I love the colours in this photo which I took at the British Ceramics Biennial held in Stoke-on-Trent last year.
I like the triangular patterning on the body of the pot, and the shape of is neck. I think the blue glaze is painted by hand. I love it. The yellow table surface is a brilliant contrast, making the pot stand out well against it. These primary colours are a lovely combination.
Photo from the Gladstone pottery museum which we visited earlier in the year. The fashion these days is for white ceramic sinks and toilets, but look at the colours that used to be made. There is a rainbow of colours on the shelf above the full sized examples. Style changes as times change. Perhaps the world will go back to bright colours, humans are strange creatures!
I’ve been asked to maybe do some pottery with a group at the warehouse at Etruria Industrial museum this morning. I’ve tried to do a digital sketch of one and I will look at photos of them. I can see how to make a slab built pot by rolling sheets of clay out and sticking them together with a bit of slip (clay and water). The only problem will be to get the air out of the clay so if it is fired it doesn’t explode in the kiln my friend has. Wish me luck. I think we will try and draw it first.
These little animals are by my friend Rie. She’s also made pumpkins, and they are for sale at the Waiting room gallery in Longport, Stoke-on-Trent. Some of them are based on Egyptian gods, others look like cats, dogs and foxes.
I’ve already got a few of Rie’s pieces and I bought an animal from this collection. I think she might be making a chess set soon.
Sketching designs for winter paintings that can still be good to have on the walls all year round. I’ve seen a painting with a pottery in the snow, so I’m going to do something similar with Holly and Ivy. The second idea is a cat on a windowledge with a blue and white vase next to it.
Will try and get them painted this week.
Dust rising (or Dust 19) is a group show by artists being held at Spode alongside the British ceramic biennial which is currently on till mid October.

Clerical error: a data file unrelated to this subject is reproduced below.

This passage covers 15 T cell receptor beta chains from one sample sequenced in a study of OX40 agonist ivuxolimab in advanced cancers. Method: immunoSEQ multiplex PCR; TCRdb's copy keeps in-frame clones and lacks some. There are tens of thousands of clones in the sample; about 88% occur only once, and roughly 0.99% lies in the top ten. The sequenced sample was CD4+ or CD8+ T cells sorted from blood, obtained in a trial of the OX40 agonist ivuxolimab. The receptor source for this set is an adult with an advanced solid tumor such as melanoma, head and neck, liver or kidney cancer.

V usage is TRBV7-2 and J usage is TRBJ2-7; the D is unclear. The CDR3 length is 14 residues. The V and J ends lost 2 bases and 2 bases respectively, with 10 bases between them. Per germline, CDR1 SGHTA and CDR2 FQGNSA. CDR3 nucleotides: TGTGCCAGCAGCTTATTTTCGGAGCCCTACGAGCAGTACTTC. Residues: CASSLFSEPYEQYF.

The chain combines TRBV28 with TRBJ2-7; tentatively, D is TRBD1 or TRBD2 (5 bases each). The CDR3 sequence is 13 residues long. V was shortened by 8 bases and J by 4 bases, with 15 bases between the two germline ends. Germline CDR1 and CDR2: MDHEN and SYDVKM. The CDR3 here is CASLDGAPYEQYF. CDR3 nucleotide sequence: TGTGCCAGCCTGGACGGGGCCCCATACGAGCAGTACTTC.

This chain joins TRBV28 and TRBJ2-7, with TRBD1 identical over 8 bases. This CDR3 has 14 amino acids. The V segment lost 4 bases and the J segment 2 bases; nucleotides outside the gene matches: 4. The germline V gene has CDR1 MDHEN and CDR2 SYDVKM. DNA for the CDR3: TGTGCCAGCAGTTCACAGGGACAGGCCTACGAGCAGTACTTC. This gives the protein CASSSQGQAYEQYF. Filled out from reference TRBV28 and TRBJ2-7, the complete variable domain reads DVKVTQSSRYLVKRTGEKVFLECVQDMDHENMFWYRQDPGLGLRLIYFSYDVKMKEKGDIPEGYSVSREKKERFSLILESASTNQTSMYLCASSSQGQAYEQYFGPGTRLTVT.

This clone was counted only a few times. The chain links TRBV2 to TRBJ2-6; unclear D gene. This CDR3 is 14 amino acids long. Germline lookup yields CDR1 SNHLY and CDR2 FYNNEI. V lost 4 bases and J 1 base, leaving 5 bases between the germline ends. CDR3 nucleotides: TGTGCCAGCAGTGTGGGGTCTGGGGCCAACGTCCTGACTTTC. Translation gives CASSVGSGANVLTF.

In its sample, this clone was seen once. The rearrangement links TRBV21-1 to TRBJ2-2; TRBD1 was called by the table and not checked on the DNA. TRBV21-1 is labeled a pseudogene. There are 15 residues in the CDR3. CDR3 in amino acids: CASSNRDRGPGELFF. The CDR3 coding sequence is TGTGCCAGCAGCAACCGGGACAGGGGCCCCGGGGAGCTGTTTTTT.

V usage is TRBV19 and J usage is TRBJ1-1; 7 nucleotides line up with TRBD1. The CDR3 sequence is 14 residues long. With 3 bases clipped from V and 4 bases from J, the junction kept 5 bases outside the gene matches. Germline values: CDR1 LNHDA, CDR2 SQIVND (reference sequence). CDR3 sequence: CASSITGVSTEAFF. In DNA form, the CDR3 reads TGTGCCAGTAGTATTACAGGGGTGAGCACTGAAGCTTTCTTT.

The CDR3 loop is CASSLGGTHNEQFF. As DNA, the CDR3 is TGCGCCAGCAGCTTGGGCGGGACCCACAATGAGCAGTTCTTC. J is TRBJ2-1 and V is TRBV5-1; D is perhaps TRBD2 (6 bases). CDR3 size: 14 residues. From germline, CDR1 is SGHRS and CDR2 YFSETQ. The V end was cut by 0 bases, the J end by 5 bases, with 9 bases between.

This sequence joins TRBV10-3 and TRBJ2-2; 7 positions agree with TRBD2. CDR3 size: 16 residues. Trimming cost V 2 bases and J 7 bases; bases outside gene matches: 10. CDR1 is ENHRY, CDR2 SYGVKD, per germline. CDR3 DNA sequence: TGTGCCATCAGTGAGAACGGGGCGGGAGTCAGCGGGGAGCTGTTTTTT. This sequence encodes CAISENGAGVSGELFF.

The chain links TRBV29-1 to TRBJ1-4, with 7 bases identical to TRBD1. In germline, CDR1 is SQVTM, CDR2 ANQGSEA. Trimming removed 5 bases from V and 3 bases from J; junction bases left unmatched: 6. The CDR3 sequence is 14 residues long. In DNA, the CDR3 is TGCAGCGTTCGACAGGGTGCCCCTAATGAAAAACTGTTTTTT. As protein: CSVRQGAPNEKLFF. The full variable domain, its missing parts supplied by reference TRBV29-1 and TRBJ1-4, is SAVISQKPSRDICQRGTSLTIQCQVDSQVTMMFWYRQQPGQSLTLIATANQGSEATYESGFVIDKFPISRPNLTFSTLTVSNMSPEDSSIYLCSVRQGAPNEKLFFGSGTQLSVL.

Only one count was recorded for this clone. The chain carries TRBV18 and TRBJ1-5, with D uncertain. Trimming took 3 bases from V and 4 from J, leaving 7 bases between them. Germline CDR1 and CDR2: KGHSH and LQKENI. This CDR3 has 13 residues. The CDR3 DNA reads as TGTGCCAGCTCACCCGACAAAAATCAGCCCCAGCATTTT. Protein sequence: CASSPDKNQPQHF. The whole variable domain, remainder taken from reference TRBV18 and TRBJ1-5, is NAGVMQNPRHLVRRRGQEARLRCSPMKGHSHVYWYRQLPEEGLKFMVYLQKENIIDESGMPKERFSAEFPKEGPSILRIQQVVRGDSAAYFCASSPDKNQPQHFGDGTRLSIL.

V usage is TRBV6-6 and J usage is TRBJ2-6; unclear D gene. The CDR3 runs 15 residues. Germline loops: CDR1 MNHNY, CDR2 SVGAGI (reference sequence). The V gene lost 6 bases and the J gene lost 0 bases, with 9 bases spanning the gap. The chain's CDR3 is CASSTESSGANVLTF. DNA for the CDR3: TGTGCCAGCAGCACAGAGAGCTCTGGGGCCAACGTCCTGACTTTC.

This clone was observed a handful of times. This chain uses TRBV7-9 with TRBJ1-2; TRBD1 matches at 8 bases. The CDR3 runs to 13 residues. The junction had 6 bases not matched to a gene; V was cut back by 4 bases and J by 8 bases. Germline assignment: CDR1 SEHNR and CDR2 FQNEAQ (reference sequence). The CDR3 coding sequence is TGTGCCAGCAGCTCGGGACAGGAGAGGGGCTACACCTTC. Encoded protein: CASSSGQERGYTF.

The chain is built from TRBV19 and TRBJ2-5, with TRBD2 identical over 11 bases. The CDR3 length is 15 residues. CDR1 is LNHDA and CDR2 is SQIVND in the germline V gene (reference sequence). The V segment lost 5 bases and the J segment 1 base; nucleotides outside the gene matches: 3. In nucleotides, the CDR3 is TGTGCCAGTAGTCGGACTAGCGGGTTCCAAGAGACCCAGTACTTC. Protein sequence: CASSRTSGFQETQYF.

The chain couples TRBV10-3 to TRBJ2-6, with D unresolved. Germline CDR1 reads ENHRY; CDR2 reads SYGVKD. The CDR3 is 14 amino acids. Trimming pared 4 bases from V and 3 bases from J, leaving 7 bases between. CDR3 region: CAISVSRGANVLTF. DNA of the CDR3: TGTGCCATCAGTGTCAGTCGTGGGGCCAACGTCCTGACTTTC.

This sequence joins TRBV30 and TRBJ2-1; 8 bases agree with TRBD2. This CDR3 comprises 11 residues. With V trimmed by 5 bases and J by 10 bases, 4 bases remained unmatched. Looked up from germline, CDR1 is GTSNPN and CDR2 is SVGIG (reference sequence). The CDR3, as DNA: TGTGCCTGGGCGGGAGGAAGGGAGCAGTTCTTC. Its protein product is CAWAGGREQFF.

This is me with one of the plates that have been created out of transfer prints. (if you look over my left shoulder the green patterns on the window are where the image comes from).
It’s amazing what’s going on here. We might be a bit down in the dumps but Stoke-on-Trent is so full of creativity. There is still a full time Fine Art course at Staffordshire University which is quite unusual in the current economic climate.
Stoke-on-Trent is situated in the middle of beautiful countryside. You can’t complain if you want places to visit.
So I guess what I’m saying is come visit!
Too much to see! There were many interesting and beautiful pieces at the BCB (British Ceramic Biennial) being held in Spode over the next four weeks, ending I think on 14 October. The BCB sees the China Halls at Kingsway Stoke taken over and turned into a massive gallery to showcase ceramics, with hands on experiences making solid flat back figures and more abstract work.
There is also access from the Eleanora Street entrance of Spode. Useful to know if the car park in front of the building is full.
It’s great to see this asset being used and bringing much needed visitors into Stoke Town centre.
No doubt I will post more photos later…